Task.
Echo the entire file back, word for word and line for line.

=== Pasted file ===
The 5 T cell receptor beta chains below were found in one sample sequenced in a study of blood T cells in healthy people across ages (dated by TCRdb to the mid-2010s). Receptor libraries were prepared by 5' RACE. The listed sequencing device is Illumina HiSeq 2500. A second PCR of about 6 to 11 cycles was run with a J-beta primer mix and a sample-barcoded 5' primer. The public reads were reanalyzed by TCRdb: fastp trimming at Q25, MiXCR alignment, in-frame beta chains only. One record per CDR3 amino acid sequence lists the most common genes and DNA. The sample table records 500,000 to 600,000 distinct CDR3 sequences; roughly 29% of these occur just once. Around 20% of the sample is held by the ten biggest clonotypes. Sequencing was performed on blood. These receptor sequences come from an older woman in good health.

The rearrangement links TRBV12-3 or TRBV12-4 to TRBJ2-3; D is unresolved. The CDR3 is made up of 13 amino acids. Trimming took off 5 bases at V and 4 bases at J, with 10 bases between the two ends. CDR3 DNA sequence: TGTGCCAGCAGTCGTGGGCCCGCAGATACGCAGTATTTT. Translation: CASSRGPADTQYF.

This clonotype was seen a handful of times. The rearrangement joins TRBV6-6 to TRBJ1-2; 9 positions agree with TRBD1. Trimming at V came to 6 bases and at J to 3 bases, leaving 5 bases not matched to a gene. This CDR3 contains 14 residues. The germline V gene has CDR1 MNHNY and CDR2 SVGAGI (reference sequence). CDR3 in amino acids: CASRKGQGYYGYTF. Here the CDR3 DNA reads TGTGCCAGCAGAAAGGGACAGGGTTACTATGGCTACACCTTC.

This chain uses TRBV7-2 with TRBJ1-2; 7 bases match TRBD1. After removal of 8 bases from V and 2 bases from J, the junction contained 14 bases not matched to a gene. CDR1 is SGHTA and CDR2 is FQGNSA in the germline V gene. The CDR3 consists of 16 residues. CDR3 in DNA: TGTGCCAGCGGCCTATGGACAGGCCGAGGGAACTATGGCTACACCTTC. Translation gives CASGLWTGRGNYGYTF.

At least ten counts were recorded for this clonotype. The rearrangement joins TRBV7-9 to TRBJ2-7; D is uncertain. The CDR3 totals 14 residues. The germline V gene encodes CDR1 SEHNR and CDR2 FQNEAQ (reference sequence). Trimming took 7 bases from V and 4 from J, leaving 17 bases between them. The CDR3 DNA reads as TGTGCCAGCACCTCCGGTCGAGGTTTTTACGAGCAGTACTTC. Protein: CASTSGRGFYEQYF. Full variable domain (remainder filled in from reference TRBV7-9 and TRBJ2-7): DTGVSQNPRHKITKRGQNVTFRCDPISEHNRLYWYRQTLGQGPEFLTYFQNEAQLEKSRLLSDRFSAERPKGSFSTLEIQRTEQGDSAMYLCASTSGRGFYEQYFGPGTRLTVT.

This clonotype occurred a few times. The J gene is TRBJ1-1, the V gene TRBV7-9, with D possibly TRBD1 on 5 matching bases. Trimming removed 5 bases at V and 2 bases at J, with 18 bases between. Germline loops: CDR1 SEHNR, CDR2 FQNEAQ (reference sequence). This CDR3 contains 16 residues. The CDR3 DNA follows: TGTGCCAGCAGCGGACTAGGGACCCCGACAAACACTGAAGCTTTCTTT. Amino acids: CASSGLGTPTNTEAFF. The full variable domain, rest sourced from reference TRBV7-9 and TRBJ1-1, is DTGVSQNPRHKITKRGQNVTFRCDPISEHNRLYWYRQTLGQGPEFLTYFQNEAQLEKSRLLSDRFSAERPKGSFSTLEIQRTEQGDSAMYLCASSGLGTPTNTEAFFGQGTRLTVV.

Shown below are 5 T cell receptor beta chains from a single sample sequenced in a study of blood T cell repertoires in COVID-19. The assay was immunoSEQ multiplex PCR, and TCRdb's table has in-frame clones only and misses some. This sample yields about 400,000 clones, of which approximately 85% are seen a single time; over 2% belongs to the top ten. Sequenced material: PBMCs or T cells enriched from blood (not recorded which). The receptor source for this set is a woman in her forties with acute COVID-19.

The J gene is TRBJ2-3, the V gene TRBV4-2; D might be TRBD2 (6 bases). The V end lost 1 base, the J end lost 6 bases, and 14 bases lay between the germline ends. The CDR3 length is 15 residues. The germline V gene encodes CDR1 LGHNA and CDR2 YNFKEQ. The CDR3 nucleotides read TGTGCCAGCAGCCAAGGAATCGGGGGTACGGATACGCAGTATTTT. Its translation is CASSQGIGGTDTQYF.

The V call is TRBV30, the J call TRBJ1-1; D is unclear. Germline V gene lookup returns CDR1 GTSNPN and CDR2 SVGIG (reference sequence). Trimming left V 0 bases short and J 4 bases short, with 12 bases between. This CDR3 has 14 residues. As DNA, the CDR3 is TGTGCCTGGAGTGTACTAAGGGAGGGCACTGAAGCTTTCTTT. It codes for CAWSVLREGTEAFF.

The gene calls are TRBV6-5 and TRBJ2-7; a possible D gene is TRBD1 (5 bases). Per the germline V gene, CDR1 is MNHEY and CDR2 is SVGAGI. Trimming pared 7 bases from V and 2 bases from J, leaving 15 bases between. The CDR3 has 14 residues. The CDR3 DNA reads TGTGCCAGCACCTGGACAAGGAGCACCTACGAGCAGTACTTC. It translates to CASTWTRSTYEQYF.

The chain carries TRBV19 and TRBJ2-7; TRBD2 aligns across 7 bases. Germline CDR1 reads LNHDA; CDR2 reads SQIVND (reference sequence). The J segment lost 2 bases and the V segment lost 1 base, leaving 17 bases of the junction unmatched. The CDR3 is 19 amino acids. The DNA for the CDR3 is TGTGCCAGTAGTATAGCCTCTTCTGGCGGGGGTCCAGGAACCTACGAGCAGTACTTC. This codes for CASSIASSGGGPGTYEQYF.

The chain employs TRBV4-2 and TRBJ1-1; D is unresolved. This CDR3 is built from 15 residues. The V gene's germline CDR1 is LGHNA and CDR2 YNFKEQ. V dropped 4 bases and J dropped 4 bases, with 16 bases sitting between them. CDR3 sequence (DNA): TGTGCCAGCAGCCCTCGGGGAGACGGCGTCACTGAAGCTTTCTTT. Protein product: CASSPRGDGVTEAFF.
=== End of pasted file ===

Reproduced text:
The 5 T cell receptor beta chains below were found in one sample sequenced in a study of blood T cells in healthy people across ages (dated by TCRdb to the mid-2010s). Receptor libraries were prepared by 5' RACE. The listed sequencing device is Illumina HiSeq 2500. A second PCR of about 6 to 11 cycles was run with a J-beta primer mix and a sample-barcoded 5' primer. The public reads were reanalyzed by TCRdb: fastp trimming at Q25, MiXCR alignment, in-frame beta chains only. One record per CDR3 amino acid sequence lists the most common genes and DNA. The sample table records 500,000 to 600,000 distinct CDR3 sequences; roughly 29% of these occur just once. Around 20% of the sample is held by the ten biggest clonotypes. Sequencing was performed on blood. These receptor sequences come from an older woman in good health.

The rearrangement links TRBV12-3 or TRBV12-4 to TRBJ2-3; D is unresolved. The CDR3 is made up of 13 amino acids. Trimming took off 5 bases at V and 4 bases at J, with 10 bases between the two ends. CDR3 DNA sequence: TGTGCCAGCAGTCGTGGGCCCGCAGATACGCAGTATTTT. Translation: CASSRGPADTQYF.

This clonotype was seen a handful of times. The rearrangement joins TRBV6-6 to TRBJ1-2; 9 positions agree with TRBD1. Trimming at V came to 6 bases and at J to 3 bases, leaving 5 bases not matched to a gene. This CDR3 contains 14 residues. The germline V gene has CDR1 MNHNY and CDR2 SVGAGI (reference sequence). CDR3 in amino acids: CASRKGQGYYGYTF. Here the CDR3 DNA reads TGTGCCAGCAGAAAGGGACAGGGTTACTATGGCTACACCTTC.

This chain uses TRBV7-2 with TRBJ1-2; 7 bases match TRBD1. After removal of 8 bases from V and 2 bases from J, the junction contained 14 bases not matched to a gene. CDR1 is SGHTA and CDR2 is FQGNSA in the germline V gene. The CDR3 consists of 16 residues. CDR3 in DNA: TGTGCCAGCGGCCTATGGACAGGCCGAGGGAACTATGGCTACACCTTC. Translation gives CASGLWTGRGNYGYTF.

At least ten counts were recorded for this clonotype. The rearrangement joins TRBV7-9 to TRBJ2-7; D is uncertain. The CDR3 totals 14 residues. The germline V gene encodes CDR1 SEHNR and CDR2 FQNEAQ (reference sequence). Trimming took 7 bases from V and 4 from J, leaving 17 bases between them. The CDR3 DNA reads as TGTGCCAGCACCTCCGGTCGAGGTTTTTACGAGCAGTACTTC. Protein: CASTSGRGFYEQYF. Full variable domain (remainder filled in from reference TRBV7-9 and TRBJ2-7): DTGVSQNPRHKITKRGQNVTFRCDPISEHNRLYWYRQTLGQGPEFLTYFQNEAQLEKSRLLSDRFSAERPKGSFSTLEIQRTEQGDSAMYLCASTSGRGFYEQYFGPGTRLTVT.

This clonotype occurred a few times. The J gene is TRBJ1-1, the V gene TRBV7-9, with D possibly TRBD1 on 5 matching bases. Trimming removed 5 bases at V and 2 bases at J, with 18 bases between. Germline loops: CDR1 SEHNR, CDR2 FQNEAQ (reference sequence). This CDR3 contains 16 residues. The CDR3 DNA follows: TGTGCCAGCAGCGGACTAGGGACCCCGACAAACACTGAAGCTTTCTTT. Amino acids: CASSGLGTPTNTEAFF. The full variable domain, rest sourced from reference TRBV7-9 and TRBJ1-1, is DTGVSQNPRHKITKRGQNVTFRCDPISEHNRLYWYRQTLGQGPEFLTYFQNEAQLEKSRLLSDRFSAERPKGSFSTLEIQRTEQGDSAMYLCASSGLGTPTNTEAFFGQGTRLTVV.

Shown below are 5 T cell receptor beta chains from a single sample sequenced in a study of blood T cell repertoires in COVID-19. The assay was immunoSEQ multiplex PCR, and TCRdb's table has in-frame clones only and misses some. This sample yields about 400,000 clones, of which approximately 85% are seen a single time; over 2% belongs to the top ten. Sequenced material: PBMCs or T cells enriched from blood (not recorded which). The receptor source for this set is a woman in her forties with acute COVID-19.

The J gene is TRBJ2-3, the V gene TRBV4-2; D might be TRBD2 (6 bases). The V end lost 1 base, the J end lost 6 bases, and 14 bases lay between the germline ends. The CDR3 length is 15 residues. The germline V gene encodes CDR1 LGHNA and CDR2 YNFKEQ. The CDR3 nucleotides read TGTGCCAGCAGCCAAGGAATCGGGGGTACGGATACGCAGTATTTT. Its translation is CASSQGIGGTDTQYF.

The V call is TRBV30, the J call TRBJ1-1; D is unclear. Germline V gene lookup returns CDR1 GTSNPN and CDR2 SVGIG (reference sequence). Trimming left V 0 bases short and J 4 bases short, with 12 bases between. This CDR3 has 14 residues. As DNA, the CDR3 is TGTGCCTGGAGTGTACTAAGGGAGGGCACTGAAGCTTTCTTT. It codes for CAWSVLREGTEAFF.

The gene calls are TRBV6-5 and TRBJ2-7; a possible D gene is TRBD1 (5 bases). Per the germline V gene, CDR1 is MNHEY and CDR2 is SVGAGI. Trimming pared 7 bases from V and 2 bases from J, leaving 15 bases between. The CDR3 has 14 residues. The CDR3 DNA reads TGTGCCAGCACCTGGACAAGGAGCACCTACGAGCAGTACTTC. It translates to CASTWTRSTYEQYF.

The chain carries TRBV19 and TRBJ2-7; TRBD2 aligns across 7 bases. Germline CDR1 reads LNHDA; CDR2 reads SQIVND (reference sequence). The J segment lost 2 bases and the V segment lost 1 base, leaving 17 bases of the junction unmatched. The CDR3 is 19 amino acids. The DNA for the CDR3 is TGTGCCAGTAGTATAGCCTCTTCTGGCGGGGGTCCAGGAACCTACGAGCAGTACTTC. This codes for CASSIASSGGGPGTYEQYF.

The chain employs TRBV4-2 and TRBJ1-1; D is unresolved. This CDR3 is built from 15 residues. The V gene's germline CDR1 is LGHNA and CDR2 YNFKEQ. V dropped 4 bases and J dropped 4 bases, with 16 bases sitting between them. CDR3 sequence (DNA): TGTGCCAGCAGCCCTCGGGGAGACGGCGTCACTGAAGCTTTCTTT. Protein product: CASSPRGDGVTEAFF.